What is Advanced Systemic Mastocytosis (AdvSM)?
AdvSM is a rare disease that affects the production of mast cells (a type of white blood cell), which are part of your body’s immune system.
What may happen when you have AdvSM?
- Your body makes mast cells as part of an inflammatory response to keep you healthy.
- In patients with AdvSM, mast cells are overproduced and can build up in different parts of the body.
- This overproduction and activation of abnormal mast cells may cause the symptoms of AdvSM.
What are some of the most common symptoms of AdvSM?
Skin Lesions or Rash
Unexplained, potentially severe allergic reactions
Nausea, Vomiting and Diarrhea
There are more than 20 symptoms that patients living with AdvSM may experience.
Each patient is different, and some may not experience all the symptoms of AdvSM.
Talk to your doctor about your symptoms and for medical advice.
KIT D816V Testing
A KIT D816V blood test may be helpful to aid in the diagnosis of patients who are being evaluated for AdvSM. Since the mutation is found in approximately 95% of SM cases, measurement of this genetic marker can help evaluate for AdvSM. There are different types of KIT tests available that vary in sensitivity. High sensitivity tests may be required to detect the mutation.
Discover AYVAKIT® (avapritinib) for AdvSM
Systemic Mastocytosis (SM) is a rare disorder in which excess mast cells build up in the body. Mast cells are a type of white blood cell that helps the immune system function normally and helps protect from disease. Mast cells are found in connective tissues throughout the body. In SM, a surplus of mast cells collects in the skin, bone marrow, digestive tract, or other body organs. When triggered, these excess mast cells release histamines and other chemicals that can cause symptoms similar to those that occur in an allergic reaction, as well as inflammation that may be severe enough to result in organ damage.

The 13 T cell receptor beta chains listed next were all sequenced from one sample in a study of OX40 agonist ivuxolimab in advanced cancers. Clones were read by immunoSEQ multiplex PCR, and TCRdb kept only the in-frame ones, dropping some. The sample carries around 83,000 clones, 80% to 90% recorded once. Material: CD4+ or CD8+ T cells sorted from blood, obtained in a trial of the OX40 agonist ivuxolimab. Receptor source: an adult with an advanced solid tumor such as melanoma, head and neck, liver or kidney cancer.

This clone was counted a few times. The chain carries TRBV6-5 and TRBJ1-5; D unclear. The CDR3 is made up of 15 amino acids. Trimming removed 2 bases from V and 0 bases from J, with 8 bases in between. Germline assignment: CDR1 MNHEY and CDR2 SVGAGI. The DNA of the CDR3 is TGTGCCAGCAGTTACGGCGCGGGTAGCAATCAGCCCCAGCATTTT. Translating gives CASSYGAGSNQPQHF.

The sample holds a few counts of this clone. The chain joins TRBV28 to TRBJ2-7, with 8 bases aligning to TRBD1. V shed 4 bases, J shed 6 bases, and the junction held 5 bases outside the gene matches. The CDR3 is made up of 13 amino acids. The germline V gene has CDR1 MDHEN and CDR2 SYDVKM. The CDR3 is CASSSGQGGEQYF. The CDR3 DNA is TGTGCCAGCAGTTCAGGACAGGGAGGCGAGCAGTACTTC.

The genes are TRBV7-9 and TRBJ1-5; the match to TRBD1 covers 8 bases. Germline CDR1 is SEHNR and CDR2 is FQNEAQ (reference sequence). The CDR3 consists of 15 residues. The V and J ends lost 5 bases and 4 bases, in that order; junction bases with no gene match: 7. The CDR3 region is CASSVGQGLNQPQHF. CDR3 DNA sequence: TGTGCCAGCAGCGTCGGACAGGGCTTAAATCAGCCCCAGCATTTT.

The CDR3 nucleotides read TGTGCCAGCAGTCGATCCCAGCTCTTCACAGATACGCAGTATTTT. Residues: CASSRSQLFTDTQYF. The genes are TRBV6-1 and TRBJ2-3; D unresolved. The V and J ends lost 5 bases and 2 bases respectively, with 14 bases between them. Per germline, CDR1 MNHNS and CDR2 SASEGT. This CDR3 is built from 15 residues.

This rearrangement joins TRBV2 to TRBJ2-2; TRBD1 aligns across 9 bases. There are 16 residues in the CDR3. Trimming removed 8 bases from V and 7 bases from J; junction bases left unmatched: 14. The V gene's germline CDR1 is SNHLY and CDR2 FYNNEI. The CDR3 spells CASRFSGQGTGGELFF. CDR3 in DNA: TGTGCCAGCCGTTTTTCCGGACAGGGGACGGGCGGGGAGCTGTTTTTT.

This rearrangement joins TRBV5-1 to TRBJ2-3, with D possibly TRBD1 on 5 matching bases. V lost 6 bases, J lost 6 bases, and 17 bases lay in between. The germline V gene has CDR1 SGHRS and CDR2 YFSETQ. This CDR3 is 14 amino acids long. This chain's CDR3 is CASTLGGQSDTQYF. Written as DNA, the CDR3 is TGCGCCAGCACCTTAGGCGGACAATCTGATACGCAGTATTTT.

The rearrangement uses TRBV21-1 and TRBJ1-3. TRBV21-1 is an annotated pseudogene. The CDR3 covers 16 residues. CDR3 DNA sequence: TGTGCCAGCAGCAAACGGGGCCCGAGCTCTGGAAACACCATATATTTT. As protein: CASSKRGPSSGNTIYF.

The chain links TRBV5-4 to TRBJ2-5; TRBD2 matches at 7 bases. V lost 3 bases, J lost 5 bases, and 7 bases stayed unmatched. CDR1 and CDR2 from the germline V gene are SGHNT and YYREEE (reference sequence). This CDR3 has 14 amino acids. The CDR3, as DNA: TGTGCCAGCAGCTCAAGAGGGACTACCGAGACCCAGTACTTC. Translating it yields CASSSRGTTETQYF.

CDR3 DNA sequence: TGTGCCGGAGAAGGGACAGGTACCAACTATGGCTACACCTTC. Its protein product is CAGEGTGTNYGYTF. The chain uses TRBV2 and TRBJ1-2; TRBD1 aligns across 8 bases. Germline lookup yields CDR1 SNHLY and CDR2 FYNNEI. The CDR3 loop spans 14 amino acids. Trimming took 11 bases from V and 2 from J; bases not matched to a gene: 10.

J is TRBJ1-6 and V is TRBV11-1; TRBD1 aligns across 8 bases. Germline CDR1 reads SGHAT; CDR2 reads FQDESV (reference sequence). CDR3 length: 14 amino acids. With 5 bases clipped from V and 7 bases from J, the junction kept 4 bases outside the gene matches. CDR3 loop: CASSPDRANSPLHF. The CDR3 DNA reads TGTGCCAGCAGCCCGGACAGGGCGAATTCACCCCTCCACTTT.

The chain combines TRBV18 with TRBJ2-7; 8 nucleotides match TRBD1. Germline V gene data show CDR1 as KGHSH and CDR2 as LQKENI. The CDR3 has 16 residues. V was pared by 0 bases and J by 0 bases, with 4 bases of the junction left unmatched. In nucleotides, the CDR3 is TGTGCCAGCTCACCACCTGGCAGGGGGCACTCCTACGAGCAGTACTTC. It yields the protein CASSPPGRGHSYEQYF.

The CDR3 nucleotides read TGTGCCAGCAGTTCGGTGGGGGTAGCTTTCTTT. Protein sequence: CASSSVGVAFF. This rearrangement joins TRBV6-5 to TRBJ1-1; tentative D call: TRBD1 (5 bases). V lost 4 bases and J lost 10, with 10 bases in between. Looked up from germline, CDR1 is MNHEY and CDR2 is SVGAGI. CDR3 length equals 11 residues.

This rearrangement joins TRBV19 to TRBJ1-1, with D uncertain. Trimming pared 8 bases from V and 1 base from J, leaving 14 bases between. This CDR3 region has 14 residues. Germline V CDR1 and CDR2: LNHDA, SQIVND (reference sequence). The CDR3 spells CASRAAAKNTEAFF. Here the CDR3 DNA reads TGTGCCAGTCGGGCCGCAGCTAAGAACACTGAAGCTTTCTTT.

AdvSM is a type of systemic mastocytosis. AdvSM occurs when the buildup of mast cells causes damage to organs, which may affect how well they can work. There are different types of AdvSM:
- Aggressive Systemic Mastocytosis (ASM)
- Systemic Mastocytosis with another blood cell condition (called an Associated Hematologic Neoplasm or SM-AHN)
- Mast Cell Leukemia (MCL)
In ~95% of cases, AdvSM is caused by a mutation called KIT D816V that makes these abnormal mast cells grow out of control.
AdvSM can affect people differently. Some symptoms that have been reported by people living with AdvSM include:
- Depression or anxiety
- Brain fog, memory loss, or difficulty concentrating
- Flushing, itching, and hives
- Abdominal pain or cramping
- Acid reflux
- Low blood pressure
- Heart flutters or rapid heart rate
- Chest pain
- Severe whole-body allergic reactions (anaphylaxis)
- Bone and muscle pain
- Bone loss or weak and brittle bones
- Extreme tiredness
- Shortness of breath
- Nasal congestion
- Weight loss
- Abnormal bloodwork
- Organ damage or failure
To diagnose AdvSM, doctors will need to assess your medical history, current symptoms and may do a variety of tests to look for abnormal mast cells in your blood, bone marrow and other organs. They may also test mast cells for the KIT D816V mutation.
AdvSM is a rare condition where mast cells grow abnormally and out of control. Therefore, it is considered a type of cancer.
Across all types, systemic mastocytosis is estimated to occur in about 1 out of every 10,000 people, although fewer than that have AdvSM. Current estimates suggest around 1 in approximately 200,000 people worldwide are living with this condition.
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